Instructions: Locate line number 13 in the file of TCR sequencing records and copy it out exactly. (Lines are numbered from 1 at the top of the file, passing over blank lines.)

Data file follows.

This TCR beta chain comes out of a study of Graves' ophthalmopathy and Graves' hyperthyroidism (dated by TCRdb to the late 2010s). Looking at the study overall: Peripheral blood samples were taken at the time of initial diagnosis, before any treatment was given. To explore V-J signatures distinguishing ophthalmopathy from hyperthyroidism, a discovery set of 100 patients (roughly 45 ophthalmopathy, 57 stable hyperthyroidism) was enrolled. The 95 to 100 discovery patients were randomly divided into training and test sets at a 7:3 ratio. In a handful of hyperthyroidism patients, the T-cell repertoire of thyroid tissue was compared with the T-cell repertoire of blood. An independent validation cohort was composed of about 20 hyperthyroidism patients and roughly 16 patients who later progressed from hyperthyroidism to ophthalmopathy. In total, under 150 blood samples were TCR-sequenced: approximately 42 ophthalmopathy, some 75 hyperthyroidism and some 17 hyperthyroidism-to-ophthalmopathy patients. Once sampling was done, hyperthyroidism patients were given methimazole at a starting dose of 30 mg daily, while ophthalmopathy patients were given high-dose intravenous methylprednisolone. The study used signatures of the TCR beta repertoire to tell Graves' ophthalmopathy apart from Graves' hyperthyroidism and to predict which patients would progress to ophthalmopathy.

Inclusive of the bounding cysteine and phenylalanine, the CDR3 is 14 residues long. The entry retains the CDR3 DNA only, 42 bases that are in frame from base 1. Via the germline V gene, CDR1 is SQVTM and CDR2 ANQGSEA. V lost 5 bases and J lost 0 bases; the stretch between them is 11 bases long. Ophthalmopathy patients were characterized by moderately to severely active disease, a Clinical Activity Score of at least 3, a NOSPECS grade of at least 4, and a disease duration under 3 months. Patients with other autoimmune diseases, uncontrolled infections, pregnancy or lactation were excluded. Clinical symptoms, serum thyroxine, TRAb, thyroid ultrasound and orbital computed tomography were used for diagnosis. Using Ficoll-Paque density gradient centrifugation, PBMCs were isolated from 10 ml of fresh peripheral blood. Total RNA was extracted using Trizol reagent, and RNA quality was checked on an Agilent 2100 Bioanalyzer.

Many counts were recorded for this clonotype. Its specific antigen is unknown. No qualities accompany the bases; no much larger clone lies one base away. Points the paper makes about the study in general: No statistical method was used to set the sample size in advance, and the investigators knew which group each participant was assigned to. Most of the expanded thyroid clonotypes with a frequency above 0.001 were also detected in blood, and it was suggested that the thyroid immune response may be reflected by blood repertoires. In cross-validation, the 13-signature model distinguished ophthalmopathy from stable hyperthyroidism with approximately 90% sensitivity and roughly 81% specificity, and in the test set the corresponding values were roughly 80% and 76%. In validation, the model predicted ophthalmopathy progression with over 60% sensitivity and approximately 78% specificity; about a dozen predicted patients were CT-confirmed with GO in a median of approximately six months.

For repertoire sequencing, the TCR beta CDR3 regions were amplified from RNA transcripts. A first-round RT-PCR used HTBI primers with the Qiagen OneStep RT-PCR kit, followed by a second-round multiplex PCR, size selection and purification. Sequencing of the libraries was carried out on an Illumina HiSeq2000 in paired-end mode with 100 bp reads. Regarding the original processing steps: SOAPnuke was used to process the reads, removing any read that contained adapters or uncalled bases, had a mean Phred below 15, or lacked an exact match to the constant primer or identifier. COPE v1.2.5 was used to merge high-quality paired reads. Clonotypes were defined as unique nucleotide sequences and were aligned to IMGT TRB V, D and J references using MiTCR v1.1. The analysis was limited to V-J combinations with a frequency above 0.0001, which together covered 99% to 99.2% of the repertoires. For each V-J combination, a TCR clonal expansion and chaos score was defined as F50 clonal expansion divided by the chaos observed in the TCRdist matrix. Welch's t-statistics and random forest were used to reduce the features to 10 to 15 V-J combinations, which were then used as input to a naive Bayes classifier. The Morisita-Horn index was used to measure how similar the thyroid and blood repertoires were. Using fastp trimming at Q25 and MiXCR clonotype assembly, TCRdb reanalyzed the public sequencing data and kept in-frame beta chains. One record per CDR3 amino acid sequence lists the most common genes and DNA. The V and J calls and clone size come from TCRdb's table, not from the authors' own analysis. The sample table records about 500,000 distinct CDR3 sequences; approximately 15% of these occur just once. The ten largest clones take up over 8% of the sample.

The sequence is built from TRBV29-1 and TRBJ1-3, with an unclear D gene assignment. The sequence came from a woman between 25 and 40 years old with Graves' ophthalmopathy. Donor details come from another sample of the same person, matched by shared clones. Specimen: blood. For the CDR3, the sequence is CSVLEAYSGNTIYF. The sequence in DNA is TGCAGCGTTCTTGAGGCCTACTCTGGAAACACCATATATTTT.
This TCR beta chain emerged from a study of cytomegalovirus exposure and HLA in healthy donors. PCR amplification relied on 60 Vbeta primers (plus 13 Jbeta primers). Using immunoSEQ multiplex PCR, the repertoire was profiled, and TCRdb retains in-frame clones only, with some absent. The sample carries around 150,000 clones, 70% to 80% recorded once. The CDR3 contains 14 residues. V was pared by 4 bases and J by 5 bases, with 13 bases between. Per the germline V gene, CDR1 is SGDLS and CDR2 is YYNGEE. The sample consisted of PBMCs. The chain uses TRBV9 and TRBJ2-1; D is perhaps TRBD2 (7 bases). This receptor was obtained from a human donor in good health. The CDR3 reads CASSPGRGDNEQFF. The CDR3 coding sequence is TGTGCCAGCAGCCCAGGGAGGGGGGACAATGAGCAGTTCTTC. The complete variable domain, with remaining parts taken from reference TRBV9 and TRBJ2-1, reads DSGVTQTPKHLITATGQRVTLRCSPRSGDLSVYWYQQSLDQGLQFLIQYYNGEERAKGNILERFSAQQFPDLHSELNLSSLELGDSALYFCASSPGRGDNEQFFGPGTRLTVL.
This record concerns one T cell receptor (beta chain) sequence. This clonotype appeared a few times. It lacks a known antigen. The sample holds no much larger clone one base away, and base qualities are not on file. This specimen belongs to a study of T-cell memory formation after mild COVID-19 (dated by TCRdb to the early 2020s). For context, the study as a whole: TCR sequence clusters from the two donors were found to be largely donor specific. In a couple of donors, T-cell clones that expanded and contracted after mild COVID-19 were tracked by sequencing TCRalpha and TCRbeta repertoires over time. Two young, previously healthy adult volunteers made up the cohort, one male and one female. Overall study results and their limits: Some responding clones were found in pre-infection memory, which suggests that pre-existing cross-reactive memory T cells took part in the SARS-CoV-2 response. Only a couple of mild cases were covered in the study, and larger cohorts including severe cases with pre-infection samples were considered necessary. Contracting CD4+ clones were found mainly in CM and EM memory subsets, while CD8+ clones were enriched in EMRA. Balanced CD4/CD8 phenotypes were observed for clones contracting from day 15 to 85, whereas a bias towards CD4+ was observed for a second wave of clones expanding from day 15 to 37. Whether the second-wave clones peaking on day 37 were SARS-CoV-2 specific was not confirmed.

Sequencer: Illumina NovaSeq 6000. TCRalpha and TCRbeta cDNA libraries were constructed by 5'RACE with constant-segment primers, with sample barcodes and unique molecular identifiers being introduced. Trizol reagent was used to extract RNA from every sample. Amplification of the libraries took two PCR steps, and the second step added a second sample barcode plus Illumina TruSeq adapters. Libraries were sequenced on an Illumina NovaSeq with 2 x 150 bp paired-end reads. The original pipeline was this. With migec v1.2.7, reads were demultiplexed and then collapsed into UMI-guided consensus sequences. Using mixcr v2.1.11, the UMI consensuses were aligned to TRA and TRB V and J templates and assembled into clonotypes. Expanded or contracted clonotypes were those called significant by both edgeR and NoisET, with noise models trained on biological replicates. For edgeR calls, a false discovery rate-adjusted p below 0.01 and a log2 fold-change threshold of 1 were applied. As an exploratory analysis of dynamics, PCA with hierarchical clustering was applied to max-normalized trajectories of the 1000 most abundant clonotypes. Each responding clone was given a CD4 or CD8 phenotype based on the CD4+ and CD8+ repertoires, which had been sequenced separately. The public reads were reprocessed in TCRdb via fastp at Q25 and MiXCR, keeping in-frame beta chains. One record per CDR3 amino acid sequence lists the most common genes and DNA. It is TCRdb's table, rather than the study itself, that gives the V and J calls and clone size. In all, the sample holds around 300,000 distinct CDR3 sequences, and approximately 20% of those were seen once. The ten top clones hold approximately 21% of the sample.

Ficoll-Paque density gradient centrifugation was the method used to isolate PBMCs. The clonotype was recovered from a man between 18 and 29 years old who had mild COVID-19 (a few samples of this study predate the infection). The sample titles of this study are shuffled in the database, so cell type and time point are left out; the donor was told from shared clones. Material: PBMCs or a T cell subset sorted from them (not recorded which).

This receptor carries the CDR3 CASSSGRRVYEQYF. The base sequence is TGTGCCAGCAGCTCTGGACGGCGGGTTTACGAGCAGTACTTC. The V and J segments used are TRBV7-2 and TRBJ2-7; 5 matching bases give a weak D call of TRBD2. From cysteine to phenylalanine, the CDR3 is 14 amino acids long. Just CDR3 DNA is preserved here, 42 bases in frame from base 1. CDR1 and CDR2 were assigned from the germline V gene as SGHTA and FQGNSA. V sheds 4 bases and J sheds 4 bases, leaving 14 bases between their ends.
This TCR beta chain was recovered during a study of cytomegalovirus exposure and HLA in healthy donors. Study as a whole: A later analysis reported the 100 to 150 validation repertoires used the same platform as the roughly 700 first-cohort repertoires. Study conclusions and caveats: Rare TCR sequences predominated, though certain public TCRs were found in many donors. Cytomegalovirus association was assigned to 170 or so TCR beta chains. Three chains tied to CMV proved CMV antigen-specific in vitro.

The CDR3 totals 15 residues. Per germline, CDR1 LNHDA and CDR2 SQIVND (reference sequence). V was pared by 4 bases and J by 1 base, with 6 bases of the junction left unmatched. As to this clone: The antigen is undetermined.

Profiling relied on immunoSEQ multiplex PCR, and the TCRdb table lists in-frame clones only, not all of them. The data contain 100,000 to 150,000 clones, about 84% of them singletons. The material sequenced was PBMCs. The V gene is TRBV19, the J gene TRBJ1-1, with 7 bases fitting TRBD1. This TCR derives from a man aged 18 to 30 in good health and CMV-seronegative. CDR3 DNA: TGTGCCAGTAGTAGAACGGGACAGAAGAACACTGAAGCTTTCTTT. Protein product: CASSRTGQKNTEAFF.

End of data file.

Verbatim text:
Profiling relied on immunoSEQ multiplex PCR, and the TCRdb table lists in-frame clones only, not all of them. The data contain 100,000 to 150,000 clones, about 84% of them singletons. The material sequenced was PBMCs. The V gene is TRBV19, the J gene TRBJ1-1, with 7 bases fitting TRBD1. This TCR derives from a man aged 18 to 30 in good health and CMV-seronegative. CDR3 DNA: TGTGCCAGTAGTAGAACGGGACAGAAGAACACTGAAGCTTTCTTT. Protein product: CASSRTGQKNTEAFF.